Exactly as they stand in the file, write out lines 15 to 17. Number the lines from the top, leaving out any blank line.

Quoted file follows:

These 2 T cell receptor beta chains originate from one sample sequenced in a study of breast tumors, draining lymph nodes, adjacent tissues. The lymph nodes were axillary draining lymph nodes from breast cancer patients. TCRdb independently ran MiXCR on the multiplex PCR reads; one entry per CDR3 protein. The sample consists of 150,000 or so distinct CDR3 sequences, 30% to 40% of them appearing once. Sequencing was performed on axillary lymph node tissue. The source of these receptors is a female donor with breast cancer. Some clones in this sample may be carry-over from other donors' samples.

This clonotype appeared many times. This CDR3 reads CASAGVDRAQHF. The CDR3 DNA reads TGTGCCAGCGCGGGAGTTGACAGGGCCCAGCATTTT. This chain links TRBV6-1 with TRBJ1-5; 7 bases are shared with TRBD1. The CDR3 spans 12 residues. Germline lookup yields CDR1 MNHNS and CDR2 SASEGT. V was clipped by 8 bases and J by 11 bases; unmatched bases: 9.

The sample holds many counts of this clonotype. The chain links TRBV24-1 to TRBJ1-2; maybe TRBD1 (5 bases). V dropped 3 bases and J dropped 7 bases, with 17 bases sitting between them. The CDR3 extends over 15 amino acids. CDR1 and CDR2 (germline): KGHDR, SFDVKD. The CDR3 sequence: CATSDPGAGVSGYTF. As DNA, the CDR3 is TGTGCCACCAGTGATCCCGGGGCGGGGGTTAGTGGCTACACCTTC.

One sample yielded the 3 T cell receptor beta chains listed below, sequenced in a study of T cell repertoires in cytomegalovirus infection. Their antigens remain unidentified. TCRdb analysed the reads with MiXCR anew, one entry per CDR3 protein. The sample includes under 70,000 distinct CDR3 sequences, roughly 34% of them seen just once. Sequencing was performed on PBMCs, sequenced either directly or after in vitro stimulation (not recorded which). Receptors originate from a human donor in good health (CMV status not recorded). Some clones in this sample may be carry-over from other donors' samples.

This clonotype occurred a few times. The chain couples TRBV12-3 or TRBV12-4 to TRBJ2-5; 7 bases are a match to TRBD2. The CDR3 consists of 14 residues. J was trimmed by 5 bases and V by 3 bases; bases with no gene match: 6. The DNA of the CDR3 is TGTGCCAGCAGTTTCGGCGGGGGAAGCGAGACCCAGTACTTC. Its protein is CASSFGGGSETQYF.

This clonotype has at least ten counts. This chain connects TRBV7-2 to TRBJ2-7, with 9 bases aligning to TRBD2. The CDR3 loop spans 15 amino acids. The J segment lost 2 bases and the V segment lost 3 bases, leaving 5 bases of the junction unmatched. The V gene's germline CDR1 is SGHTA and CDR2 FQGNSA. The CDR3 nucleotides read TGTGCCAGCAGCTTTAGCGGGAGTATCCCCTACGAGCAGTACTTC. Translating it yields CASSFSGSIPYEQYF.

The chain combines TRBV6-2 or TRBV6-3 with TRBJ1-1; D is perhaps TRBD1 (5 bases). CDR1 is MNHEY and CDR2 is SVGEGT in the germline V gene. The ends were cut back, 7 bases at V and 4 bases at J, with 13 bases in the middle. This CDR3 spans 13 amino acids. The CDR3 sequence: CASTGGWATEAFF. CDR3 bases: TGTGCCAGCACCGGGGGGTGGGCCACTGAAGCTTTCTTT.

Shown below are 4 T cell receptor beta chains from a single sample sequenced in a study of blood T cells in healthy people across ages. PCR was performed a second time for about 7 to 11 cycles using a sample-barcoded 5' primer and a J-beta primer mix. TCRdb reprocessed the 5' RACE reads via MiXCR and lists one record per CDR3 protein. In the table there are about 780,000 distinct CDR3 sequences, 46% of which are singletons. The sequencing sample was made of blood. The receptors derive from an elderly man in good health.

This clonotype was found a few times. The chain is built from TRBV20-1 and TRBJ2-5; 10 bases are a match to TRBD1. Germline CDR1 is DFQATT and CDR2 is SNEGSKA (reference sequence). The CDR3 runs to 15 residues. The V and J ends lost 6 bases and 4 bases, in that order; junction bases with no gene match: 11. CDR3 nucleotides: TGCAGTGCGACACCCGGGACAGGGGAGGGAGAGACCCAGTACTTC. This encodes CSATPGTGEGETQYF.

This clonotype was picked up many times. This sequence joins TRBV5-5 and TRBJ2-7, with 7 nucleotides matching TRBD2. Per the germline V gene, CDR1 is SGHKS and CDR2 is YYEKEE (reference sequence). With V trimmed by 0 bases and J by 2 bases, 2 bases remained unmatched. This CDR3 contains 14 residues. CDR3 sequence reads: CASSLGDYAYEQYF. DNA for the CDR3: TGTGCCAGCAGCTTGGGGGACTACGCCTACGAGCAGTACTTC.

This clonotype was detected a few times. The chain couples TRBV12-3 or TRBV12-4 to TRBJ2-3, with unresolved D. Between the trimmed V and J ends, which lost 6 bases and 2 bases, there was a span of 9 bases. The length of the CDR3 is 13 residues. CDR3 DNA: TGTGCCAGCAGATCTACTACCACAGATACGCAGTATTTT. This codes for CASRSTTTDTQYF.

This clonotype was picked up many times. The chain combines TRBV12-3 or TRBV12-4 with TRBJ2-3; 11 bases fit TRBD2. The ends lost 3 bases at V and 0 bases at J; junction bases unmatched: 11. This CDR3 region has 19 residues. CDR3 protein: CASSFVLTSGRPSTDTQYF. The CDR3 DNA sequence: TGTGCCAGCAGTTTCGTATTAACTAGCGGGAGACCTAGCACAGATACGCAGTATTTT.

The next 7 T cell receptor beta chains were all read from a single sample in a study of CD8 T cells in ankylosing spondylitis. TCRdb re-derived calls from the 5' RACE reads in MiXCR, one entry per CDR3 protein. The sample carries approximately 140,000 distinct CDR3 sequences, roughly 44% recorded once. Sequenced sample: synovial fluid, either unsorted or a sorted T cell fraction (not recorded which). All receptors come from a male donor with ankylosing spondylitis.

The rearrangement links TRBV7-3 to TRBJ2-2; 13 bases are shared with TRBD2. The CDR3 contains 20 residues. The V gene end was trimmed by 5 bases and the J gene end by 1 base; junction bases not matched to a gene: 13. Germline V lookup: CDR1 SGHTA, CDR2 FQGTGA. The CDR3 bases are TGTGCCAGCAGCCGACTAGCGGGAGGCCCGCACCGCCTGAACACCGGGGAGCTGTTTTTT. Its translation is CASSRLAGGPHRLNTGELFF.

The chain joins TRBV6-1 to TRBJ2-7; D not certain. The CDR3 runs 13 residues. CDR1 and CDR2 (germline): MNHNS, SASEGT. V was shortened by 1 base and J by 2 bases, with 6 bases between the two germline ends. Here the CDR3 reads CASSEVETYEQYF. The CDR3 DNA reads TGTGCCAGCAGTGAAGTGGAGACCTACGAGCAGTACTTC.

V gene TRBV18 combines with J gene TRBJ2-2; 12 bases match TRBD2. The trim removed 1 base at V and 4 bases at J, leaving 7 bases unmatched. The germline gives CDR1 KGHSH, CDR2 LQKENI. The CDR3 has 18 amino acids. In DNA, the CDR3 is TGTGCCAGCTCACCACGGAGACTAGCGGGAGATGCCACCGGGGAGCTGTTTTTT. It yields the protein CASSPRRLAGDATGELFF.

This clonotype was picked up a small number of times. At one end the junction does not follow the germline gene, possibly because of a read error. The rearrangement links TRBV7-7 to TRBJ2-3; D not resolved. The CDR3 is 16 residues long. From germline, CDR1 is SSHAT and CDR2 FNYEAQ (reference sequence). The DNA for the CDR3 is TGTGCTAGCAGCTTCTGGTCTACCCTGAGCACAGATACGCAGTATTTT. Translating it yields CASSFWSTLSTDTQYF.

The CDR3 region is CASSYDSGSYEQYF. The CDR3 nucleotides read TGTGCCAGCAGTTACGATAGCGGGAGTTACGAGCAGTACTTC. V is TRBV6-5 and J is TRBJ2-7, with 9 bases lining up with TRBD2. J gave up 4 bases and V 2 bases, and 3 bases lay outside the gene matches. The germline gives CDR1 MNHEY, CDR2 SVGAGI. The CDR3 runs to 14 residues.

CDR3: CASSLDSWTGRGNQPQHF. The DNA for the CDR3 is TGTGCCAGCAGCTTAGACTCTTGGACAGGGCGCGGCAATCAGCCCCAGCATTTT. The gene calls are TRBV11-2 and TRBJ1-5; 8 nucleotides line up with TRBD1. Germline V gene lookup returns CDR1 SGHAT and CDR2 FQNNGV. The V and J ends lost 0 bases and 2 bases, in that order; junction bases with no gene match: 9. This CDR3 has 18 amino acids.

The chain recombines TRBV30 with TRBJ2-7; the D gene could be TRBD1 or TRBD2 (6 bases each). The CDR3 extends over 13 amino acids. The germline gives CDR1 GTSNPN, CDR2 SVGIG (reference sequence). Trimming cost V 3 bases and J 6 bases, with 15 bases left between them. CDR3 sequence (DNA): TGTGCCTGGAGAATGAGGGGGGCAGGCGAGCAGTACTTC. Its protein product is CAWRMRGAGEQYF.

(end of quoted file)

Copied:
The chain joins TRBV6-1 to TRBJ2-7; D not certain. The CDR3 runs 13 residues. CDR1 and CDR2 (germline): MNHNS, SASEGT. V was shortened by 1 base and J by 2 bases, with 6 bases between the two germline ends. Here the CDR3 reads CASSEVETYEQYF. The CDR3 DNA reads TGTGCCAGCAGTGAAGTGGAGACCTACGAGCAGTACTTC.

V gene TRBV18 combines with J gene TRBJ2-2; 12 bases match TRBD2. The trim removed 1 base at V and 4 bases at J, leaving 7 bases unmatched. The germline gives CDR1 KGHSH, CDR2 LQKENI. The CDR3 has 18 amino acids. In DNA, the CDR3 is TGTGCCAGCTCACCACGGAGACTAGCGGGAGATGCCACCGGGGAGCTGTTTTTT. It yields the protein CASSPRRLAGDATGELFF.

This clonotype was picked up a small number of times. At one end the junction does not follow the germline gene, possibly because of a read error. The rearrangement links TRBV7-7 to TRBJ2-3; D not resolved. The CDR3 is 16 residues long. From germline, CDR1 is SSHAT and CDR2 FNYEAQ (reference sequence). The DNA for the CDR3 is TGTGCTAGCAGCTTCTGGTCTACCCTGAGCACAGATACGCAGTATTTT. Translating it yields CASSFWSTLSTDTQYF.